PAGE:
We recognise that even those of us that want to reconnect and feel the urge to be in the countryside have lost the skills and sense of play that older generations enjoyed with the landscapes around us. That’s why we wrote Skimming Stones and Other Ways of Being in the Wild in the first placeto give people from 8 to 80 the ‘what’, ‘how’ and ‘why’ to connecting with nature. So, if you want all the techniques to building your own kites, foraging for food, building an igloo, finding fossils, making a woodland den, wild camping, carving a whistle from elder, navigating from nature, damming a stream, tracking animals, making rod and tackle to catch a fish…and, of course, the simple skill of skimming a stone well…please buy the book! It will provide you with the all you need to the start your own adventures in the wild, whatever your age.

  – Rob -

Drawing of a robin

A ‘brilliant book’: The Huffington Post joins the call of the wild

We often receive requests to try to boil down the activities in our book into bite-sized bits of information. The difficulty is that this is somewhat at odds with the ethos of ‘Skimming Stones‘, which was written to get across the value of the slow learning of these skills in the great outdoors; the pleasure and rich rewards of slowing down, taking our time to do certain activities and allowing ourselves to really be in nature.

However, when the mighty news site The Huffington Post called, it was an offer we couldn’t refuse. They wanted to provide ten things that might get people out and into nature this Easter, especially young people that might otherwise be tucked up around a TV or games console. Now we have nothing against games consoles, indeed we have both owned and enjoyed a few in our time, but it is a question of balance. Recent research states that fewer then 10 per cent of children in the UK play in natural spaces and ninety per cent of Britons live in an urban environment with most never taking or finding the time to be in the outdoors. This despite evidence that spending time outside raises levels of Vitamin D, helping protect children from future bone problems, heart disease, diabetes and other health issues; nature improves distance vision and lowers the chance of nearsightedness; exposure to natural settings is widely effective in reducing ADHD symptoms; exposure to environment-based education significantly increases performance on tests of critical thinking skills; our stress levels fall within minutes of seeing green spaces and nature enhances social interactions, vital for community and relationships.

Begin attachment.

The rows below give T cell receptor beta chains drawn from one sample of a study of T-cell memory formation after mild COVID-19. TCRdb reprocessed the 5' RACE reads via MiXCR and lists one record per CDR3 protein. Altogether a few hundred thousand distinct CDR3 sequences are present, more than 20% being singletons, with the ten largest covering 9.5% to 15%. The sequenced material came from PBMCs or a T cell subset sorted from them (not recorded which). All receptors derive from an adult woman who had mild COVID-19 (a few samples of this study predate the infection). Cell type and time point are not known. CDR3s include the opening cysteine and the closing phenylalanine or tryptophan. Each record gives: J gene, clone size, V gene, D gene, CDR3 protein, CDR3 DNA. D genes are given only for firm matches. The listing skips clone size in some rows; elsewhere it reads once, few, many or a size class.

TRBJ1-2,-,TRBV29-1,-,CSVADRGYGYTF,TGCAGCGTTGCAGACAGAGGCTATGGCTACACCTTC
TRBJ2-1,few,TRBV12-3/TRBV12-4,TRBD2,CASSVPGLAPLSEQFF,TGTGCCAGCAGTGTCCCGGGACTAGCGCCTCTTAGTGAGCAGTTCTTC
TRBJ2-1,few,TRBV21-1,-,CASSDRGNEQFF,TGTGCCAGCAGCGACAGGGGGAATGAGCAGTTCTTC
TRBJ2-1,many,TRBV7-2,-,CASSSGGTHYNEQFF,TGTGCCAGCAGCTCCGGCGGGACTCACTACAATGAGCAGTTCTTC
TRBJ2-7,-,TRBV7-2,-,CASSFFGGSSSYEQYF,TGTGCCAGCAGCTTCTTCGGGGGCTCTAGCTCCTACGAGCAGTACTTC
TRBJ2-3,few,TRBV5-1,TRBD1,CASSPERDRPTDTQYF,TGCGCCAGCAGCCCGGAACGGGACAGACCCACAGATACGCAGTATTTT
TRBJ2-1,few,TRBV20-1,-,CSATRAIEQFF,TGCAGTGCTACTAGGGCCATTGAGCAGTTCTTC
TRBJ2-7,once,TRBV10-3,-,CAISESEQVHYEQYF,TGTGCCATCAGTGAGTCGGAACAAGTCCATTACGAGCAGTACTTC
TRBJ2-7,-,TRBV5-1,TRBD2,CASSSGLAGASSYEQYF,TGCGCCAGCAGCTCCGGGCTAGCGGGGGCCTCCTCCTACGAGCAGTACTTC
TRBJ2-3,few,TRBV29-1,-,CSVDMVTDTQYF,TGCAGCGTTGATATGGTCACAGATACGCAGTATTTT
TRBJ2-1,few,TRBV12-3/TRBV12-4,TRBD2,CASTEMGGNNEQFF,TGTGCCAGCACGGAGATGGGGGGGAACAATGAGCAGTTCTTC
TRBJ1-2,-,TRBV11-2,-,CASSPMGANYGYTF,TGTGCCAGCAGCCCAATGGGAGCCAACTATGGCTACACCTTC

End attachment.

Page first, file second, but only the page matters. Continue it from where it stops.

So we decided we would put our best editing hats on and summarise ten of the activities in the book with the aid of our illustrations. Here’s hoping people are inspired to try them out and take their kids along to have a go too. You can read the feature by clicking the image below. Please share it, then get outside and enjoy the sun!

 

 – Rob -

Drawing of a robin

Listen for the real twitterati

Our latest column in The Independent is out and this month it’s all about the splendour of birdsong, plus a few suggestions for places where you can catch the dawn chorus line in full voice. Hop on over via the link below and see what we’re chirping on about.

 

The ones that got away II

Continuing the series of pictures we couldn’t use in the book itself, here are some birdies.

Click on the images to see them larger and read more…

Rob and Leo on The Culture Show!

Here is our seven-minute appearance on The Culture Show in all its glory, hope you like it!

We talk about Skimming Stones, and why it is that we need to reconnect with nature.

If you want more, do please grab a copy of the book, or if you’re in London on April 28th you can join us and Gavin Pretor-Pinney (author of The Cloudspotter’s Guide) on an urban wilderness retreat, courtesy of The School of Life.

- Leo -

What do you get out of slowing down and spending time in nature?

Yesterday, I had a very pleasant chat with Sean Moncrieff on NewsTalk Ireland.

Listen here

We talked in particular about the transformative effect that spending quality time in nature can have.

As you become an adult, there’s a lot of other pressures, and these things fall by the wayside… there are parallels with meditation; little rituals that help you become mindful and bring yourself back into the moment…

There’s so much in favour of spending time reflecting on and experiencing nature. We all know this instinctively, we prefer a room with a view or a house with a garden, and yet many of us rarely take advantage of the abundant (and potentially free!) resources out there.

Listen to Leo on NewsTalk Ireland

- Leo -

The benefits of being in nature; are children losing out?

Rob spoke to Hannah Murray at Talk Radio Europe: Spain a couple of days ago.

Listen here

Nowadays, less than a quarter of children visit a local patch of green weekly. What sort of damage could this do in the long run?

The human animal evolved to live in nature, and it has a very powerful effect on us when we spend time in nature – when we slow down and spend time in it.

Are we so worried about the risks of letting children roam, that we are exposing them to the larger risks of becoming disconnected from the world around them, of becoming too used to fast-cut media and 2D screens?

Listen to Rob on Talk Radio Europe

- Leo -